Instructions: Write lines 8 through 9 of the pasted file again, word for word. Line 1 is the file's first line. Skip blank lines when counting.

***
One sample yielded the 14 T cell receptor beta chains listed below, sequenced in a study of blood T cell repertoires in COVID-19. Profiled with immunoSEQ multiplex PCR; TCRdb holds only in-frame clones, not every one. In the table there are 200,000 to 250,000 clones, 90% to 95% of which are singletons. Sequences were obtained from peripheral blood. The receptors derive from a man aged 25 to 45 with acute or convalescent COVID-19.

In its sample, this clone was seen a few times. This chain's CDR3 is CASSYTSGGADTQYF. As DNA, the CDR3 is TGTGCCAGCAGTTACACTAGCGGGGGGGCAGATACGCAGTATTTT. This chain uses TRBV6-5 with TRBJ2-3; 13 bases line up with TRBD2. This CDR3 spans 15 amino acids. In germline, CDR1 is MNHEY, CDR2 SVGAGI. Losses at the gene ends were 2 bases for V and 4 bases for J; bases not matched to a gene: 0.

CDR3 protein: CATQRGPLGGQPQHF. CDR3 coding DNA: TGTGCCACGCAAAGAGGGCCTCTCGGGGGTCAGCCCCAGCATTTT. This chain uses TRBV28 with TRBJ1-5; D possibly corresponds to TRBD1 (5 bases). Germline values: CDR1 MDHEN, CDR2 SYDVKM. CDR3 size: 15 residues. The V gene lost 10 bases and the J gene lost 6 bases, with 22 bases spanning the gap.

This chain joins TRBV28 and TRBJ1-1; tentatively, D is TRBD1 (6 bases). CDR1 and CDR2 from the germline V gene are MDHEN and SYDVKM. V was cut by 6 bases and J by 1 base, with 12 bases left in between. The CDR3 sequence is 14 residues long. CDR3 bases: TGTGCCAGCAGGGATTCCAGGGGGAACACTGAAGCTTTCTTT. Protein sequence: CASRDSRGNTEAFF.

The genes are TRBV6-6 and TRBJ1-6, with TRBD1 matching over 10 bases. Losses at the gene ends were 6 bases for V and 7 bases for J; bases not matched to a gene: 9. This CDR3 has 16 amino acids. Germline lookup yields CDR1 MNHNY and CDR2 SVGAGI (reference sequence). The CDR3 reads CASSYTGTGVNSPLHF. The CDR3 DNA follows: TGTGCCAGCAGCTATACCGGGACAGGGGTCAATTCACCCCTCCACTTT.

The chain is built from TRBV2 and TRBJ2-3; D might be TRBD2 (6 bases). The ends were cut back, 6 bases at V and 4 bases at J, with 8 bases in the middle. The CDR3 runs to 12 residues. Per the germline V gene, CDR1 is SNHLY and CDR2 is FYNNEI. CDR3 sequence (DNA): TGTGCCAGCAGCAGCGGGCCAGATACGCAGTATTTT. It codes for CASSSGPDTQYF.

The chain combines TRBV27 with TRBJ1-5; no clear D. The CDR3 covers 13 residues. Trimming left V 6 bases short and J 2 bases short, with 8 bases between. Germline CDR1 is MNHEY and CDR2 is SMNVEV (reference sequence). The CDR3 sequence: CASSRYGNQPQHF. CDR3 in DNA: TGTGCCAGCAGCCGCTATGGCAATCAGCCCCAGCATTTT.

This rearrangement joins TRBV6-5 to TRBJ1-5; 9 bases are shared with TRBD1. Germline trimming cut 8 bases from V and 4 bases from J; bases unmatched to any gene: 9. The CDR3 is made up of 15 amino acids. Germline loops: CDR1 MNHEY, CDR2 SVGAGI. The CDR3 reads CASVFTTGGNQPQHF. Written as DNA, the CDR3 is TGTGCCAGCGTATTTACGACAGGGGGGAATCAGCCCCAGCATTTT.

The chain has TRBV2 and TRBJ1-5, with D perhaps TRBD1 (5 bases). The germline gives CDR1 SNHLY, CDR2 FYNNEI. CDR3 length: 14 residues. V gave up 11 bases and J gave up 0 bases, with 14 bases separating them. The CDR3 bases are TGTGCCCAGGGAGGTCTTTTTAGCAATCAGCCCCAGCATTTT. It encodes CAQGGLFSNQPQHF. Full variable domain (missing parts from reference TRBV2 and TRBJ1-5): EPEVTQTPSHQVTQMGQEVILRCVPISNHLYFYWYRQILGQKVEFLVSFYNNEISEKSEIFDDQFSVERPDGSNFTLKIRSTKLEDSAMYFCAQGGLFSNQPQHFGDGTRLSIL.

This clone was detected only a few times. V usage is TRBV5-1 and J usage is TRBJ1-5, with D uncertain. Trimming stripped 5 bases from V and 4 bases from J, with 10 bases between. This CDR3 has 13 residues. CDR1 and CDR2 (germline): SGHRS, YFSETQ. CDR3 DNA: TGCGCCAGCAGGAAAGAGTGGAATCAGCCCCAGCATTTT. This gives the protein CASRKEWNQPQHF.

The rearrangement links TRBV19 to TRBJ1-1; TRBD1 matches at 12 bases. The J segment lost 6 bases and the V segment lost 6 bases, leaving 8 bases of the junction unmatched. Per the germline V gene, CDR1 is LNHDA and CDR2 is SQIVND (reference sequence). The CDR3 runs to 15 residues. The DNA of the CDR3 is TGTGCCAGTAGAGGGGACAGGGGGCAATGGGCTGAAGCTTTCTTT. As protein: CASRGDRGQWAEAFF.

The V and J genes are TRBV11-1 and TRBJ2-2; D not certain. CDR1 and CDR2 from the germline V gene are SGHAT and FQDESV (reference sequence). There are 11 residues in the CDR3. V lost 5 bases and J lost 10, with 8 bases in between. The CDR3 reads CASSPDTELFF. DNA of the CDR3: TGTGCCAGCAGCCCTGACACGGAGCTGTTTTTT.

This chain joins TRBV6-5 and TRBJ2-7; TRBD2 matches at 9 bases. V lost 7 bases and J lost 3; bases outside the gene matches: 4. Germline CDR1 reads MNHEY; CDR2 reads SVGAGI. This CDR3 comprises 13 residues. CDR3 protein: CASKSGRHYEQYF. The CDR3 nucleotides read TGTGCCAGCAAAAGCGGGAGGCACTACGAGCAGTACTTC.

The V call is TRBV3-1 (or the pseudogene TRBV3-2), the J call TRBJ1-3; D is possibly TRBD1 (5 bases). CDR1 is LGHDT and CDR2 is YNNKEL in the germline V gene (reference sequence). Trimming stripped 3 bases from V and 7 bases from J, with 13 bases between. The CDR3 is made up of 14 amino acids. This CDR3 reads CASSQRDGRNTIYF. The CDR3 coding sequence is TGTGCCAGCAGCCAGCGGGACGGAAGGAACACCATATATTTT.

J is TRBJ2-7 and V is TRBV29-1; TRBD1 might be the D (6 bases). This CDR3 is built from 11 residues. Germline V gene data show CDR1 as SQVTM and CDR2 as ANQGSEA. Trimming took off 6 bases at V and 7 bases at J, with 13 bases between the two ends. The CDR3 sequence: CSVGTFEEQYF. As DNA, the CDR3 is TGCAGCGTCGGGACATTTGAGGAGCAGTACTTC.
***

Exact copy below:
This rearrangement joins TRBV6-5 to TRBJ1-5; 9 bases are shared with TRBD1. Germline trimming cut 8 bases from V and 4 bases from J; bases unmatched to any gene: 9. The CDR3 is made up of 15 amino acids. Germline loops: CDR1 MNHEY, CDR2 SVGAGI. The CDR3 reads CASVFTTGGNQPQHF. Written as DNA, the CDR3 is TGTGCCAGCGTATTTACGACAGGGGGGAATCAGCCCCAGCATTTT.

The chain has TRBV2 and TRBJ1-5, with D perhaps TRBD1 (5 bases). The germline gives CDR1 SNHLY, CDR2 FYNNEI. CDR3 length: 14 residues. V gave up 11 bases and J gave up 0 bases, with 14 bases separating them. The CDR3 bases are TGTGCCCAGGGAGGTCTTTTTAGCAATCAGCCCCAGCATTTT. It encodes CAQGGLFSNQPQHF. Full variable domain (missing parts from reference TRBV2 and TRBJ1-5): EPEVTQTPSHQVTQMGQEVILRCVPISNHLYFYWYRQILGQKVEFLVSFYNNEISEKSEIFDDQFSVERPDGSNFTLKIRSTKLEDSAMYFCAQGGLFSNQPQHFGDGTRLSIL.